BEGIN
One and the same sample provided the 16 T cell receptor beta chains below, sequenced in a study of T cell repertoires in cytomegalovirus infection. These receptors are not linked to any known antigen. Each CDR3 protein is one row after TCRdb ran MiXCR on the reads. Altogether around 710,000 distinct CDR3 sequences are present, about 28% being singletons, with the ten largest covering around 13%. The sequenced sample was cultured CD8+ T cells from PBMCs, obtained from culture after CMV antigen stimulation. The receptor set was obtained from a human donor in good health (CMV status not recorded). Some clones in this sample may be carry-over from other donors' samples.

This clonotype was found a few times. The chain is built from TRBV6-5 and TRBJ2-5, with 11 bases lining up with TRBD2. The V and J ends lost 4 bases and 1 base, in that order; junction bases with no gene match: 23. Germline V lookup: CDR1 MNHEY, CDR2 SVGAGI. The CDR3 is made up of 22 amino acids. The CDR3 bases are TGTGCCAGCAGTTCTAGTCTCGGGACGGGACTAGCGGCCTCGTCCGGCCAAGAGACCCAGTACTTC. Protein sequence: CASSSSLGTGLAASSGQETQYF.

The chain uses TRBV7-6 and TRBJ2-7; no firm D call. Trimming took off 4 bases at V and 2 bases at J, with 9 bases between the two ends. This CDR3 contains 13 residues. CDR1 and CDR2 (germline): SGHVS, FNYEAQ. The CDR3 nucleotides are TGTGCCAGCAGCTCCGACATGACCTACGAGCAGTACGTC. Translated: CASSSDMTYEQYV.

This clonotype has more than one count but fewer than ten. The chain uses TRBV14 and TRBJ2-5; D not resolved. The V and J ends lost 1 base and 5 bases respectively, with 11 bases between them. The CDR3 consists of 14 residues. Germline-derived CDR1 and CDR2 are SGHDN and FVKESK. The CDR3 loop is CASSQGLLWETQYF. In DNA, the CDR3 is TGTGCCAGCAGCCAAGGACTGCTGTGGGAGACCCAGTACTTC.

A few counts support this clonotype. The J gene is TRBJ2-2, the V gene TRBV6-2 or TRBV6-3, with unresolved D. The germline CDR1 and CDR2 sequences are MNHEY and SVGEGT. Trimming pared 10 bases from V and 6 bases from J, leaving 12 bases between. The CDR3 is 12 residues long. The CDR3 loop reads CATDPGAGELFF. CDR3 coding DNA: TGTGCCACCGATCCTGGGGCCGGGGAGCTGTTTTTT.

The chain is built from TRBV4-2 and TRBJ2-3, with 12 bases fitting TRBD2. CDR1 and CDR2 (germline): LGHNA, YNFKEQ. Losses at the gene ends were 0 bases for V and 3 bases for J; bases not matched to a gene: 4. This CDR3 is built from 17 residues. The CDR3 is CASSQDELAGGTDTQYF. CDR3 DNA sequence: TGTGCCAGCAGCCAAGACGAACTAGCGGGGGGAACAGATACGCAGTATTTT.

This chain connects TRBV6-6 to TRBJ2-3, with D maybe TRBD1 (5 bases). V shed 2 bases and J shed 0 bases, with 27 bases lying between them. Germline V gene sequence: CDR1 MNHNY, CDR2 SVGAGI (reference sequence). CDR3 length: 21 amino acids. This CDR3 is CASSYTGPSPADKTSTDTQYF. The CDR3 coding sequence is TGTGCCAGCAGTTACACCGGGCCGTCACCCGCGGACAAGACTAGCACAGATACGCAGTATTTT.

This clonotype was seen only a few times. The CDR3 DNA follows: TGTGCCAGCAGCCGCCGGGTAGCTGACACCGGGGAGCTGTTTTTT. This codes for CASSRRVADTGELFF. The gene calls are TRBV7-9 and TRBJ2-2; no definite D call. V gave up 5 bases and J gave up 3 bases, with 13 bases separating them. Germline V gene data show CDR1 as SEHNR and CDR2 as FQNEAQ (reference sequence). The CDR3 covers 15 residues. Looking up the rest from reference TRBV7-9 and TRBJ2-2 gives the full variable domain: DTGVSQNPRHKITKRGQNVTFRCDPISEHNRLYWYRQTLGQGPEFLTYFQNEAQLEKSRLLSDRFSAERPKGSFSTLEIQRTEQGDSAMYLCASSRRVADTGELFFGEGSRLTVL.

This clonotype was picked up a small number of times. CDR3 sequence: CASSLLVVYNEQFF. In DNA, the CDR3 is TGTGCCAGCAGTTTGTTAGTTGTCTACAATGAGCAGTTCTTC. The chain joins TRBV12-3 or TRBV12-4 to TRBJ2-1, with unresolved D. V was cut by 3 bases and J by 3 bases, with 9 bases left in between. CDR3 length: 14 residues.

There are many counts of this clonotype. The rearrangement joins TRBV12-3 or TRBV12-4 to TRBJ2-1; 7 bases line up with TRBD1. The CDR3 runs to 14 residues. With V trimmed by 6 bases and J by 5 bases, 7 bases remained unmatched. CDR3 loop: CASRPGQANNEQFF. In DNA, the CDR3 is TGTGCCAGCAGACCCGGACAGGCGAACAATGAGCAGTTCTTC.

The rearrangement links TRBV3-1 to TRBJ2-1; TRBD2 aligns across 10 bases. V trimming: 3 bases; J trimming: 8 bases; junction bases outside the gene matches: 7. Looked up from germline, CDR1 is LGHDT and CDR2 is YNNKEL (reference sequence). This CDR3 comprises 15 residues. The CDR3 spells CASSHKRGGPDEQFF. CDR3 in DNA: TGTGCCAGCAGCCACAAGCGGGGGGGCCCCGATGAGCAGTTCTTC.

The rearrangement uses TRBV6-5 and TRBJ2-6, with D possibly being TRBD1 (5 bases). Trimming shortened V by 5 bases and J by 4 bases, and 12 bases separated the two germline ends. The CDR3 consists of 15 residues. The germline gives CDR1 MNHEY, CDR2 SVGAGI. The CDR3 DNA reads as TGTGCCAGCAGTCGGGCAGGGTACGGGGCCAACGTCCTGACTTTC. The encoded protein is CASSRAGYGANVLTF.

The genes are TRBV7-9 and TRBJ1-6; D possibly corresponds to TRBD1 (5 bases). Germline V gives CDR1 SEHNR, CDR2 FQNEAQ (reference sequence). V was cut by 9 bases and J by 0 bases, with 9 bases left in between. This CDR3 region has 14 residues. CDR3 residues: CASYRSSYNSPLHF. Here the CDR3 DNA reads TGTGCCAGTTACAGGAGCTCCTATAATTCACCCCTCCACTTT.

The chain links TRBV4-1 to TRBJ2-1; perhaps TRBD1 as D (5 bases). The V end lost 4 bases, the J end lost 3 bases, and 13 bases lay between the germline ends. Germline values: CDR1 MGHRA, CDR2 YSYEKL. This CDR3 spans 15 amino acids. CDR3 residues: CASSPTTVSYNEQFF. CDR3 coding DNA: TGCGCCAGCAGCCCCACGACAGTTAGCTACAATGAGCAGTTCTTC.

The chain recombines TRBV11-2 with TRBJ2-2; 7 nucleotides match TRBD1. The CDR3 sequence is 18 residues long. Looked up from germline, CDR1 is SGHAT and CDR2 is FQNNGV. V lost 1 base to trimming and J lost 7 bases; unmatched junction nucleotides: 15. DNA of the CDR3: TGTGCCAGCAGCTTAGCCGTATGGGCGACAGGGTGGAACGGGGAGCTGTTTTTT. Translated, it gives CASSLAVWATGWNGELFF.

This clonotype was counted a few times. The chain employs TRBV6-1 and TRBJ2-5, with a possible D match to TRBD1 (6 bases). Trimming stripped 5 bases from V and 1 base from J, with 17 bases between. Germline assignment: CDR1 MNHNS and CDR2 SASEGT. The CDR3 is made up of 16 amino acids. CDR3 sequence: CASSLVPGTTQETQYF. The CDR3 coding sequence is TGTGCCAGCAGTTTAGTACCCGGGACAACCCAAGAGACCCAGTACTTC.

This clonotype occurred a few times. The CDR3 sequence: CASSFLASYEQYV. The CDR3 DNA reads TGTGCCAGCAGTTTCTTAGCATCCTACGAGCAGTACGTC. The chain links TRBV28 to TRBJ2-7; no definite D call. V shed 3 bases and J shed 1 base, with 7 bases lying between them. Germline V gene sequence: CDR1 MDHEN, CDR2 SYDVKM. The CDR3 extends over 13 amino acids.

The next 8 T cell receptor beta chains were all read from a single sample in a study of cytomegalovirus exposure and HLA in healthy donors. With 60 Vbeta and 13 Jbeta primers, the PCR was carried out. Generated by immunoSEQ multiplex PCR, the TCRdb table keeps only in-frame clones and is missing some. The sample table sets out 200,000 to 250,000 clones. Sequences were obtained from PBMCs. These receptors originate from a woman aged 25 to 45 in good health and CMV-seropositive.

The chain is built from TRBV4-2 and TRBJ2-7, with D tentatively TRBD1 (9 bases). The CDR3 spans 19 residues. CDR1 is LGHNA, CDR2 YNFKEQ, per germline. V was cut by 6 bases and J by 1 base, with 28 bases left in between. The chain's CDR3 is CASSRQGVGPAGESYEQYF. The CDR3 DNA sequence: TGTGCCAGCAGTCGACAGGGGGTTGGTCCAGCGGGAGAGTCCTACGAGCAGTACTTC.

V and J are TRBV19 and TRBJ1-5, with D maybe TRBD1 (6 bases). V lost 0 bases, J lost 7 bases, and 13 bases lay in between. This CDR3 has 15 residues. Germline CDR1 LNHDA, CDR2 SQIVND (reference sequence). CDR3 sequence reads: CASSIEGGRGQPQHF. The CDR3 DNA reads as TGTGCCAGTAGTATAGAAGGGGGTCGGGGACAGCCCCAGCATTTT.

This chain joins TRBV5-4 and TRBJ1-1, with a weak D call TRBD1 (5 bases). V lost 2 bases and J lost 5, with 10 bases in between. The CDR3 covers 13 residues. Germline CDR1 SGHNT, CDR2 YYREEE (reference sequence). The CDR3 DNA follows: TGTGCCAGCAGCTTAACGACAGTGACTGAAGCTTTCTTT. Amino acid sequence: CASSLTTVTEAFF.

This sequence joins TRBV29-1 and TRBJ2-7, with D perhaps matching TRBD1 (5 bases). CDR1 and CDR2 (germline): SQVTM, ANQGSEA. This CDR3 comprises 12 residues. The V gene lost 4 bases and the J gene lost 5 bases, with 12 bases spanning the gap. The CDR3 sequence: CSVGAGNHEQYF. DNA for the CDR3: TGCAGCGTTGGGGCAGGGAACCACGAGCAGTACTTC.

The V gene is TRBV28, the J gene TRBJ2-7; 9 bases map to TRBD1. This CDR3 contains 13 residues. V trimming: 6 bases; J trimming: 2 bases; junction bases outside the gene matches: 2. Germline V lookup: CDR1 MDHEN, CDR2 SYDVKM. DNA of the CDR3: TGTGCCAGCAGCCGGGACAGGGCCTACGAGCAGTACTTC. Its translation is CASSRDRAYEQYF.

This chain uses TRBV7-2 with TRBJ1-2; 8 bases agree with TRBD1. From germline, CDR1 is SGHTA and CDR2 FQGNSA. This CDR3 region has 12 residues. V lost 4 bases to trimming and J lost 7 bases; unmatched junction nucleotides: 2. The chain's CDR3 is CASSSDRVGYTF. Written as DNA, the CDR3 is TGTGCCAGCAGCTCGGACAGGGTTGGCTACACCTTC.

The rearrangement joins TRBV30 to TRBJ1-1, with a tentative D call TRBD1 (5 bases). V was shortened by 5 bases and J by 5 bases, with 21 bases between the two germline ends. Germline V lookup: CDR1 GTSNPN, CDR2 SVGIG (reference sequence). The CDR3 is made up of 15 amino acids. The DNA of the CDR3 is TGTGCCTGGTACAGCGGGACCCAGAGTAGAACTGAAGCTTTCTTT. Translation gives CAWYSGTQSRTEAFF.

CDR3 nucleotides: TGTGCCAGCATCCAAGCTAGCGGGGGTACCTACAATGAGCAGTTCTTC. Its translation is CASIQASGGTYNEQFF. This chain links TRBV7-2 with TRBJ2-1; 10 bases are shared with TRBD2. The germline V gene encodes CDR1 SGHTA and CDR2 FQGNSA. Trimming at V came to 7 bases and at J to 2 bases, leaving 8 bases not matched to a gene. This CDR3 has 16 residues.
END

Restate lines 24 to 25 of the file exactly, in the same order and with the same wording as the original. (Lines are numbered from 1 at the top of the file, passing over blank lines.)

This chain uses TRBV7-2 with TRBJ1-2; 8 bases agree with TRBD1. From germline, CDR1 is SGHTA and CDR2 FQGNSA. This CDR3 region has 12 residues. V lost 4 bases to trimming and J lost 7 bases; unmatched junction nucleotides: 2. The chain's CDR3 is CASSSDRVGYTF. Written as DNA, the CDR3 is TGTGCCAGCAGCTCGGACAGGGTTGGCTACACCTTC.

The rearrangement joins TRBV30 to TRBJ1-1, with a tentative D call TRBD1 (5 bases). V was shortened by 5 bases and J by 5 bases, with 21 bases between the two germline ends. Germline V lookup: CDR1 GTSNPN, CDR2 SVGIG (reference sequence). The CDR3 is made up of 15 amino acids. The DNA of the CDR3 is TGTGCCTGGTACAGCGGGACCCAGAGTAGAACTGAAGCTTTCTTT. Translation gives CAWYSGTQSRTEAFF.